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Immune Regulation and Tolerance II

Wednesday September 16, 2020 - 07:30 to 08:15

Room: Channel 7

451.4 CTLA-4-Ig prolongs graft survival specifically in young but not in old recipients

Jasper Iske, Germany

Medical Student
Department of Surgery
Brigham and Women┬┤s Hospital


CTLA-4-Ig prolongs graft survival specifically in young but not in old recipients

Jasper Iske1,2, Timm Heinbokel1,3, Ryoichi Maenosono1,4, Yeqi Nian1,5, Markus Quante6, Koichiro Minami1,4, Haruhito Azuma4, Abdallah Elkhal1, Stefan G. Tullius1.

1Department of Surgery, Brigham and Women's Hospital, Boston, MA, United States; 2Institute of Transplant Immunology, Hannover Medical School, Hannover, Germany; 3Department of Nephrology, Charite Universit├Ątsmedizin Berlin, Berlin, Germany; 4Department of Urology, Osaka Medical College, Osaka, Japan; 5Department of Kidney Transplantation, Tianjin First Central Hospital, Tianjin, People's Republic of China; 6Department of Surgery, University Hospital Tuebingen, Tuebingen, Germany

Introduction: The proportion of older transplant recipients has increased dramatically. Age-specific effects of established immunosuppressants are poorly understood. Here, we assessed the impact of CTLA4-Ig, a fusion protein blocking costimulatory signaling between APCs and T cells through CD28. We hypothesized that the immunosuppressive capacity of CTLA4-Ig will depend on an age-specific expression of CD28 on alloreactive T-cells.
Methods: Heart and skin grafts from young DBA2/J mice were transplanted into either young or old (2-3 and 18 mths, resp.) allogeneic C57BL/6 recipients treated with CTLA4-Ig or PBS; T-cell frequencies and subsets in addition to cytokine expression were assessed by flow cytometry and ELISA; expression of CD28 was assessed on young and old T-cell subsets. To delineate the age-specific immunosuppressive potential of CTL4-Ig, T-cells were transfected with a lentiviral vector inducing CD28 expression; transfected T-cells were subsequently transferred into young RAG2-/- mice receiving a fully mismatched skin graft.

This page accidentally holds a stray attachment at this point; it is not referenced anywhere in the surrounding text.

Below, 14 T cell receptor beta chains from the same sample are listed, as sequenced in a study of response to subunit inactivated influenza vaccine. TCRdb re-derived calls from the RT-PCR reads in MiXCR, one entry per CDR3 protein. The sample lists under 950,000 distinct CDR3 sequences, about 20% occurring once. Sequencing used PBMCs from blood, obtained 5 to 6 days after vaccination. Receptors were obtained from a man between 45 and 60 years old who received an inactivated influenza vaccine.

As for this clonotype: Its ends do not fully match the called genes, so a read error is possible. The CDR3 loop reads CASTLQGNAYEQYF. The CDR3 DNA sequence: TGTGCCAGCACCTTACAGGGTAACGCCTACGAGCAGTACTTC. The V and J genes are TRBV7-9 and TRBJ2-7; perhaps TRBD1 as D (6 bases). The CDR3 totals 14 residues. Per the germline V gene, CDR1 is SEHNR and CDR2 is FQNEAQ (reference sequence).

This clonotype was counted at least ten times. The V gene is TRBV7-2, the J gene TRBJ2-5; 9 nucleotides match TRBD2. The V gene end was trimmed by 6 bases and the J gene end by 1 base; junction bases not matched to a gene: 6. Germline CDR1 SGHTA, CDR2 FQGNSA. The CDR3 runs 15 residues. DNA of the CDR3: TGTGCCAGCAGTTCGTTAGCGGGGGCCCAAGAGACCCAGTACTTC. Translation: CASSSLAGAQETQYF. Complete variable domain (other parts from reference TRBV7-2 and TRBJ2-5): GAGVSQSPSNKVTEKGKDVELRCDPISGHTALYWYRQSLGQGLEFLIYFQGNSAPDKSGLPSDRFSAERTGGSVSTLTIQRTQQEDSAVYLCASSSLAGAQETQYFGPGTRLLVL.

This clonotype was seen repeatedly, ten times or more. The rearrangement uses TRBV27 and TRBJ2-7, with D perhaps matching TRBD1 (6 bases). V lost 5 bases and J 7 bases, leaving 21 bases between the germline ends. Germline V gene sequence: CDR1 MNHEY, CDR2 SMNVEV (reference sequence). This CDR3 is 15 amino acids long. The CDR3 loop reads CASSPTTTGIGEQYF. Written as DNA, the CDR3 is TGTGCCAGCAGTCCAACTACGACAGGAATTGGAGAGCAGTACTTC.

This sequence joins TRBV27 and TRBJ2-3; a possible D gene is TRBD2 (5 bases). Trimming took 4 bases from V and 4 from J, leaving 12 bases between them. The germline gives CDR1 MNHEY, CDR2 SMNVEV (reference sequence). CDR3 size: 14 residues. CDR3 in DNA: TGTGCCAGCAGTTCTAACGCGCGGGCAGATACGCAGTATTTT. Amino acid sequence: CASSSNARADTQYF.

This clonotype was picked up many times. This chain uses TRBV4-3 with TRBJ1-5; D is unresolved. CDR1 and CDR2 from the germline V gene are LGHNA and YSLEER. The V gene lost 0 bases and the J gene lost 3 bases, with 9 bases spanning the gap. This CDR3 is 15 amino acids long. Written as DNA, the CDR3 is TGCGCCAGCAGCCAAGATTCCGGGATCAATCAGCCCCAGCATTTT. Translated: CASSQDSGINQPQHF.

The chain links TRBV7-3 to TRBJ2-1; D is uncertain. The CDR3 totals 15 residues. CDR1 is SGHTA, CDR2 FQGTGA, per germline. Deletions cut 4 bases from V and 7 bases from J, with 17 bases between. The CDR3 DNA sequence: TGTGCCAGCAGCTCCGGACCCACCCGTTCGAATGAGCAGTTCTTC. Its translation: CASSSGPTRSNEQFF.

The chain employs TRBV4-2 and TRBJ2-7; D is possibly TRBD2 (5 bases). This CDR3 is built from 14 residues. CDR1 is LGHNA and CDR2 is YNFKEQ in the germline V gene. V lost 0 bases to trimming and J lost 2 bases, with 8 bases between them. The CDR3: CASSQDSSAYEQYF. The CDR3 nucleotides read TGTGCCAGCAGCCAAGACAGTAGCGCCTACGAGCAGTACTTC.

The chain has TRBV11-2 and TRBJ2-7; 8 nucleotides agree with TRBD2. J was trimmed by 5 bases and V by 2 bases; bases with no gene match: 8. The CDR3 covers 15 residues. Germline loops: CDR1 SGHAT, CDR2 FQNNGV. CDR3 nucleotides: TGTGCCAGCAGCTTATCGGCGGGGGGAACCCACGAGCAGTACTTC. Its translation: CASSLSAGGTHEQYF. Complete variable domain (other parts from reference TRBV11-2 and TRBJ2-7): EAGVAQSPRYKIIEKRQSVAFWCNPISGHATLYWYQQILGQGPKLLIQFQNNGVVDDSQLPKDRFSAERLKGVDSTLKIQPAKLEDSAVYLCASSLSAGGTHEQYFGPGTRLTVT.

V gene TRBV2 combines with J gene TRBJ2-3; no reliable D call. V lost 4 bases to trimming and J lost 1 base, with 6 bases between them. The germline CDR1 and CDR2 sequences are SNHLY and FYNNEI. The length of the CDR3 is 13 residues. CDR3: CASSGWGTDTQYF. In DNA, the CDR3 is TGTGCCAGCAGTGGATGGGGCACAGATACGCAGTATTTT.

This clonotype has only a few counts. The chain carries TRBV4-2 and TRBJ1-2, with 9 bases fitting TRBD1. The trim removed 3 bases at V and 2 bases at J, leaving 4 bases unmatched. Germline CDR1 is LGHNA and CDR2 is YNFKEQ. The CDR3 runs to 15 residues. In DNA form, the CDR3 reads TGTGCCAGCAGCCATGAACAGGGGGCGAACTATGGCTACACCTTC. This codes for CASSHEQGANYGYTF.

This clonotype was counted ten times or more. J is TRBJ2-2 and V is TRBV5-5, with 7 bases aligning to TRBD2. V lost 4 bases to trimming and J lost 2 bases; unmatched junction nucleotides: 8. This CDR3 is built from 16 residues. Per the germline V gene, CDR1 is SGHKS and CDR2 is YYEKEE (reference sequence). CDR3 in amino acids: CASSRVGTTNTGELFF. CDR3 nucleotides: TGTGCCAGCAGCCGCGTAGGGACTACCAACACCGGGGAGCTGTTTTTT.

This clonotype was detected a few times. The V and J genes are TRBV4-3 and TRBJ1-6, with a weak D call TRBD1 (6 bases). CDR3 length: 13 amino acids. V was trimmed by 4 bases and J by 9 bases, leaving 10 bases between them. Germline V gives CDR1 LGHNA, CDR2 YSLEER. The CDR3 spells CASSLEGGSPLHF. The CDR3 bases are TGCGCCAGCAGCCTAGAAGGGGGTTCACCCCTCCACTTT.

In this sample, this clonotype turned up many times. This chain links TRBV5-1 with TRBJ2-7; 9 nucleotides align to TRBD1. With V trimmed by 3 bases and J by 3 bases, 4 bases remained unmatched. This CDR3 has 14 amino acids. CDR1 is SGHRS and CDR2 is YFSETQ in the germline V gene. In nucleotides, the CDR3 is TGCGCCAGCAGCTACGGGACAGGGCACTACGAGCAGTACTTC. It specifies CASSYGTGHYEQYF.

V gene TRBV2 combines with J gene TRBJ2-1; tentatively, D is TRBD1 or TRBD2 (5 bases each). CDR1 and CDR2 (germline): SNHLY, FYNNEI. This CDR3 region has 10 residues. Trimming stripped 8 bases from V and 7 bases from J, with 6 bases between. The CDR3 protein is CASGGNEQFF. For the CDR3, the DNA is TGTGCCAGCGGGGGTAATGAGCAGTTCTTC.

Results: Treatment with CTLA4-Ig prolonged skin graft survival only in young (p<0.01) but not in old recipients (p=0.33). Age-specific immunosuppressive effects of CTLA4-Ig were also confirmed in a SOT model: cardiac allografts in young mice treated with CTLA4-Ig survived indefinitely. In contrast, 80% of old recipients treated with CTLA4-Ig had lost their graft by 100 days. CTLA4-Ig reduced CD4+ central-memory and effector-memory T cells and diminished systemic IFN-γ levels only in young (p<0.05), but not old recipients (p=0.8). These differences correlated with a reduced expression of CD28 on antigen-experienced CD4+ T cells in old mice (p<0.001). Interestingly, Tregs displayed an increased expression of CD28 with age making them more prone to be targeted by CTLA4-Ig. Strikingly, adoptive transfer of old CD4+ T cells that were transfected with a lentiviral vector augmenting the expression of CD28 accelerated the rejection of allogeneic skin grafts in young RAG2-/- recipient mice (p<0.01 vs. controls animals that received adoptively transferred, non-transfected old T cells) demonstrating the cardinal role of CD28 expression on alloreactive CD4+ T cells.
Conclusion: Immunosuppressive effects of CTLA4-Ig showed distinct age-dependent effects in both skin and cardiac transplantation linked to a reduced CD28 expression of alloreactive old T-cells in parallel to an augmented CD28 expression on old T-regs. Transfection experiments confirmed the critical role of CD28 in mounting robust alloimmune responses. These findings carry relevant clinical consequences.

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